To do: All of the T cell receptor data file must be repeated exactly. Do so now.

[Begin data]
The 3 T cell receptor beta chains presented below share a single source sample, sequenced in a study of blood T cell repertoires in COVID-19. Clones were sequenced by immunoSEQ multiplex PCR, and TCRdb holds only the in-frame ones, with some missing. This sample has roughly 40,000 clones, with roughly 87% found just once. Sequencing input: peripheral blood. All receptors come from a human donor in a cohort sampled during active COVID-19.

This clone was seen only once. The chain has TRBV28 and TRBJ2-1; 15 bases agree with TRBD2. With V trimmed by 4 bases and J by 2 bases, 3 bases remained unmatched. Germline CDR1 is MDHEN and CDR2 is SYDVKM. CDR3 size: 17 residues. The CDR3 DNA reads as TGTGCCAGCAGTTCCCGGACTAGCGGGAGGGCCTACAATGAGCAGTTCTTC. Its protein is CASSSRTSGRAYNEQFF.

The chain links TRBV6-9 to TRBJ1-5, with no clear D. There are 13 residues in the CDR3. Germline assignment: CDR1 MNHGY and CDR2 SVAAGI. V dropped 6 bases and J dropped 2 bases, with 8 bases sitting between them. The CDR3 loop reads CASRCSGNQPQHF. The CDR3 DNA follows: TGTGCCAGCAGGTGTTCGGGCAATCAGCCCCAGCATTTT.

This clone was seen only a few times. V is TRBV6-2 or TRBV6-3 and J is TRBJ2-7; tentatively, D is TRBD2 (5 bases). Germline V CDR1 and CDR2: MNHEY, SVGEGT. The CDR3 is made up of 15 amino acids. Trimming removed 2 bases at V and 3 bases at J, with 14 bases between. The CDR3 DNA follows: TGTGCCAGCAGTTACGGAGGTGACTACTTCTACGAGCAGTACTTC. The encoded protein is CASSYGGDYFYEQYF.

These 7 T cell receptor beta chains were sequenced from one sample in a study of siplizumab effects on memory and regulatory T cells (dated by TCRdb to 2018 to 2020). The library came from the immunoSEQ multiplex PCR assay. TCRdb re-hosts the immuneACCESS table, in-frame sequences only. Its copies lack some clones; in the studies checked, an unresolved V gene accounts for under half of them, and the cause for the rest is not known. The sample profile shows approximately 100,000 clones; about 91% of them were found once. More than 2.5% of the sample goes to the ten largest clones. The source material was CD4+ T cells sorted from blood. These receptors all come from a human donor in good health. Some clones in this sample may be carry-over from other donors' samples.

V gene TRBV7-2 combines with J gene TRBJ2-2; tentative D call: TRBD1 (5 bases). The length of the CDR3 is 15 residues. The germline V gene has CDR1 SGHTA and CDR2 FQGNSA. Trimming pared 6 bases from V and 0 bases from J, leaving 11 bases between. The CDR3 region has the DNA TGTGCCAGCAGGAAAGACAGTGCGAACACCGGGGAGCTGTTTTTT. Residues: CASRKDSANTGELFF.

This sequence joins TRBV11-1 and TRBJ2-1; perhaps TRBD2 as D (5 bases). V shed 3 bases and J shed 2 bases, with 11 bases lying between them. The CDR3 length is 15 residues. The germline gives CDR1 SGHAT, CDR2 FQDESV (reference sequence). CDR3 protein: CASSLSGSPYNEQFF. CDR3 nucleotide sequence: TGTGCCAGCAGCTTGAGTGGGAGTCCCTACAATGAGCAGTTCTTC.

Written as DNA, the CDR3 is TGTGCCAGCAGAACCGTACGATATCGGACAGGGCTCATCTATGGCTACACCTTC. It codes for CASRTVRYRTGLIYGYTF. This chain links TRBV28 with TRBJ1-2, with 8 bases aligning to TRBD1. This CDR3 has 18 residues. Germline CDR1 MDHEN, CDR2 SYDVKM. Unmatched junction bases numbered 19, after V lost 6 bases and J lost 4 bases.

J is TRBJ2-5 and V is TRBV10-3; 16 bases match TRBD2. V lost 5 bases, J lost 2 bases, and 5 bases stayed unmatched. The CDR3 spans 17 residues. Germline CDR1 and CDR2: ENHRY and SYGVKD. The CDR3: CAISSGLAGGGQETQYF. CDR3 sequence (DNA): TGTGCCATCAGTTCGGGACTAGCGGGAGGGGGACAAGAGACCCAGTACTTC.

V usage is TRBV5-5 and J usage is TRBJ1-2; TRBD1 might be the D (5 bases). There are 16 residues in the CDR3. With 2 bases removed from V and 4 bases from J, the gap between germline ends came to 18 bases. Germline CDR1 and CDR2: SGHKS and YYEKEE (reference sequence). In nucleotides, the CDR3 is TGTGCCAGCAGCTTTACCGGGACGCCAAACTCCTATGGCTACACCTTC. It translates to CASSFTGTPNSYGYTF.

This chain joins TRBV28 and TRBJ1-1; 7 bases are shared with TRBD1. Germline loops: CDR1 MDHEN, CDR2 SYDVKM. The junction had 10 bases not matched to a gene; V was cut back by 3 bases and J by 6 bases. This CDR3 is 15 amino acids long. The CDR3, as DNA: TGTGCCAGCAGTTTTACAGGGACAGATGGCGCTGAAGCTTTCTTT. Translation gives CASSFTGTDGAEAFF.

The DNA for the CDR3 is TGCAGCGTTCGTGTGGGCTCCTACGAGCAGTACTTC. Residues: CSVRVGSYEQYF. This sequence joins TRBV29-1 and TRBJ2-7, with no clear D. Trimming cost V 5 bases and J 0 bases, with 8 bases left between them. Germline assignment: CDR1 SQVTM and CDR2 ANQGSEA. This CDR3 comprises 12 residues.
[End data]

The 3 T cell receptor beta chains presented below share a single source sample, sequenced in a study of blood T cell repertoires in COVID-19. Clones were sequenced by immunoSEQ multiplex PCR, and TCRdb holds only the in-frame ones, with some missing. This sample has roughly 40,000 clones, with roughly 87% found just once. Sequencing input: peripheral blood. All receptors come from a human donor in a cohort sampled during active COVID-19.

This clone was seen only once. The chain has TRBV28 and TRBJ2-1; 15 bases agree with TRBD2. With V trimmed by 4 bases and J by 2 bases, 3 bases remained unmatched. Germline CDR1 is MDHEN and CDR2 is SYDVKM. CDR3 size: 17 residues. The CDR3 DNA reads as TGTGCCAGCAGTTCCCGGACTAGCGGGAGGGCCTACAATGAGCAGTTCTTC. Its protein is CASSSRTSGRAYNEQFF.

The chain links TRBV6-9 to TRBJ1-5, with no clear D. There are 13 residues in the CDR3. Germline assignment: CDR1 MNHGY and CDR2 SVAAGI. V dropped 6 bases and J dropped 2 bases, with 8 bases sitting between them. The CDR3 loop reads CASRCSGNQPQHF. The CDR3 DNA follows: TGTGCCAGCAGGTGTTCGGGCAATCAGCCCCAGCATTTT.

This clone was seen only a few times. V is TRBV6-2 or TRBV6-3 and J is TRBJ2-7; tentatively, D is TRBD2 (5 bases). Germline V CDR1 and CDR2: MNHEY, SVGEGT. The CDR3 is made up of 15 amino acids. Trimming removed 2 bases at V and 3 bases at J, with 14 bases between. The CDR3 DNA follows: TGTGCCAGCAGTTACGGAGGTGACTACTTCTACGAGCAGTACTTC. The encoded protein is CASSYGGDYFYEQYF.

These 7 T cell receptor beta chains were sequenced from one sample in a study of siplizumab effects on memory and regulatory T cells (dated by TCRdb to 2018 to 2020). The library came from the immunoSEQ multiplex PCR assay. TCRdb re-hosts the immuneACCESS table, in-frame sequences only. Its copies lack some clones; in the studies checked, an unresolved V gene accounts for under half of them, and the cause for the rest is not known. The sample profile shows approximately 100,000 clones; about 91% of them were found once. More than 2.5% of the sample goes to the ten largest clones. The source material was CD4+ T cells sorted from blood. These receptors all come from a human donor in good health. Some clones in this sample may be carry-over from other donors' samples.

V gene TRBV7-2 combines with J gene TRBJ2-2; tentative D call: TRBD1 (5 bases). The length of the CDR3 is 15 residues. The germline V gene has CDR1 SGHTA and CDR2 FQGNSA. Trimming pared 6 bases from V and 0 bases from J, leaving 11 bases between. The CDR3 region has the DNA TGTGCCAGCAGGAAAGACAGTGCGAACACCGGGGAGCTGTTTTTT. Residues: CASRKDSANTGELFF.

This sequence joins TRBV11-1 and TRBJ2-1; perhaps TRBD2 as D (5 bases). V shed 3 bases and J shed 2 bases, with 11 bases lying between them. The CDR3 length is 15 residues. The germline gives CDR1 SGHAT, CDR2 FQDESV (reference sequence). CDR3 protein: CASSLSGSPYNEQFF. CDR3 nucleotide sequence: TGTGCCAGCAGCTTGAGTGGGAGTCCCTACAATGAGCAGTTCTTC.

Written as DNA, the CDR3 is TGTGCCAGCAGAACCGTACGATATCGGACAGGGCTCATCTATGGCTACACCTTC. It codes for CASRTVRYRTGLIYGYTF. This chain links TRBV28 with TRBJ1-2, with 8 bases aligning to TRBD1. This CDR3 has 18 residues. Germline CDR1 MDHEN, CDR2 SYDVKM. Unmatched junction bases numbered 19, after V lost 6 bases and J lost 4 bases.

J is TRBJ2-5 and V is TRBV10-3; 16 bases match TRBD2. V lost 5 bases, J lost 2 bases, and 5 bases stayed unmatched. The CDR3 spans 17 residues. Germline CDR1 and CDR2: ENHRY and SYGVKD. The CDR3: CAISSGLAGGGQETQYF. CDR3 sequence (DNA): TGTGCCATCAGTTCGGGACTAGCGGGAGGGGGACAAGAGACCCAGTACTTC.

V usage is TRBV5-5 and J usage is TRBJ1-2; TRBD1 might be the D (5 bases). There are 16 residues in the CDR3. With 2 bases removed from V and 4 bases from J, the gap between germline ends came to 18 bases. Germline CDR1 and CDR2: SGHKS and YYEKEE (reference sequence). In nucleotides, the CDR3 is TGTGCCAGCAGCTTTACCGGGACGCCAAACTCCTATGGCTACACCTTC. It translates to CASSFTGTPNSYGYTF.

This chain joins TRBV28 and TRBJ1-1; 7 bases are shared with TRBD1. Germline loops: CDR1 MDHEN, CDR2 SYDVKM. The junction had 10 bases not matched to a gene; V was cut back by 3 bases and J by 6 bases. This CDR3 is 15 amino acids long. The CDR3, as DNA: TGTGCCAGCAGTTTTACAGGGACAGATGGCGCTGAAGCTTTCTTT. Translation gives CASSFTGTDGAEAFF.

The DNA for the CDR3 is TGCAGCGTTCGTGTGGGCTCCTACGAGCAGTACTTC. Residues: CSVRVGSYEQYF. This sequence joins TRBV29-1 and TRBJ2-7, with no clear D. Trimming cost V 5 bases and J 0 bases, with 8 bases left between them. Germline assignment: CDR1 SQVTM and CDR2 ANQGSEA. This CDR3 comprises 12 residues.